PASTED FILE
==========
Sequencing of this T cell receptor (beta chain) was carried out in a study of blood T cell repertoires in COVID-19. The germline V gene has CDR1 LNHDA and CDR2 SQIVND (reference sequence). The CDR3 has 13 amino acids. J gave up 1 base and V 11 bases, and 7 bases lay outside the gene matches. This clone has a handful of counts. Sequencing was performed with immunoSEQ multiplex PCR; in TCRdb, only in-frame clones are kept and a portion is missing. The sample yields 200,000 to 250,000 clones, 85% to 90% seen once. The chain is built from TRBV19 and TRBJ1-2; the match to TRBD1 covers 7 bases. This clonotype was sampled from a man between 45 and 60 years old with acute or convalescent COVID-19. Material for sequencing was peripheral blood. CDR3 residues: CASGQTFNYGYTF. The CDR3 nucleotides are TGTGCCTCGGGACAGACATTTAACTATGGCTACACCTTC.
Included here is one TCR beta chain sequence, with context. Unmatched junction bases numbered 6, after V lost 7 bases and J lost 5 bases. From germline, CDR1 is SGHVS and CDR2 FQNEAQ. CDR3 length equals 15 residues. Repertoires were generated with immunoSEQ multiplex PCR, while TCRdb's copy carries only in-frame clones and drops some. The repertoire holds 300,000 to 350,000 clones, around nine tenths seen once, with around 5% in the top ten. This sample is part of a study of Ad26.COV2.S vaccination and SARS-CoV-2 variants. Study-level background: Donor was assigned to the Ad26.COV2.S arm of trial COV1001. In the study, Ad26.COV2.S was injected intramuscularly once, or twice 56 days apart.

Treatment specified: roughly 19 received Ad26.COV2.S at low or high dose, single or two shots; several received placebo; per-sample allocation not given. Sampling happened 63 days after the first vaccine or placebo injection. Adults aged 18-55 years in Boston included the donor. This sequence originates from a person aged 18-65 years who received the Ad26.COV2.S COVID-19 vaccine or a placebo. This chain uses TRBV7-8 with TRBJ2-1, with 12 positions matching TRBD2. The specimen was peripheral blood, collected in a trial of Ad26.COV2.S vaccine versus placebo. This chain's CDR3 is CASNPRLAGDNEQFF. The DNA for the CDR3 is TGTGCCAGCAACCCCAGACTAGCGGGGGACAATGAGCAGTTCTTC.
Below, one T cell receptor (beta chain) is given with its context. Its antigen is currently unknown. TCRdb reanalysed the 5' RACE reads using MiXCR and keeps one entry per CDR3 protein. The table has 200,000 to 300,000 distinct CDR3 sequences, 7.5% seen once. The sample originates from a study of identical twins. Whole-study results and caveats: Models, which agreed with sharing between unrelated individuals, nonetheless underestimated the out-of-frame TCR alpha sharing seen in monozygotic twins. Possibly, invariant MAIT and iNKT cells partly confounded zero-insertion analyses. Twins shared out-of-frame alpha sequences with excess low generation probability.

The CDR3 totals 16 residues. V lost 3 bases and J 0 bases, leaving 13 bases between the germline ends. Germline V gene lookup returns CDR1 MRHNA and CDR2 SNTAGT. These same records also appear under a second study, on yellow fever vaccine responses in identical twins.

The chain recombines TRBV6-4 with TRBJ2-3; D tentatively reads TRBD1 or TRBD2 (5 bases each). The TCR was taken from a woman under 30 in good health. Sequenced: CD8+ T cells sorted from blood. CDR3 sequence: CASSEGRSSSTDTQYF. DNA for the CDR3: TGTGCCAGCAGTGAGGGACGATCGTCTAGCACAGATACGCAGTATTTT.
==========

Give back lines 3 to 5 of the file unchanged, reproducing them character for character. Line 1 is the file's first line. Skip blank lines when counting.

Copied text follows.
Treatment specified: roughly 19 received Ad26.COV2.S at low or high dose, single or two shots; several received placebo; per-sample allocation not given. Sampling happened 63 days after the first vaccine or placebo injection. Adults aged 18-55 years in Boston included the donor. This sequence originates from a person aged 18-65 years who received the Ad26.COV2.S COVID-19 vaccine or a placebo. This chain uses TRBV7-8 with TRBJ2-1, with 12 positions matching TRBD2. The specimen was peripheral blood, collected in a trial of Ad26.COV2.S vaccine versus placebo. This chain's CDR3 is CASNPRLAGDNEQFF. The DNA for the CDR3 is TGTGCCAGCAACCCCAGACTAGCGGGGGACAATGAGCAGTTCTTC.
Below, one T cell receptor (beta chain) is given with its context. Its antigen is currently unknown. TCRdb reanalysed the 5' RACE reads using MiXCR and keeps one entry per CDR3 protein. The table has 200,000 to 300,000 distinct CDR3 sequences, 7.5% seen once. The sample originates from a study of identical twins. Whole-study results and caveats: Models, which agreed with sharing between unrelated individuals, nonetheless underestimated the out-of-frame TCR alpha sharing seen in monozygotic twins. Possibly, invariant MAIT and iNKT cells partly confounded zero-insertion analyses. Twins shared out-of-frame alpha sequences with excess low generation probability.

The CDR3 totals 16 residues. V lost 3 bases and J 0 bases, leaving 13 bases between the germline ends. Germline V gene lookup returns CDR1 MRHNA and CDR2 SNTAGT. These same records also appear under a second study, on yellow fever vaccine responses in identical twins.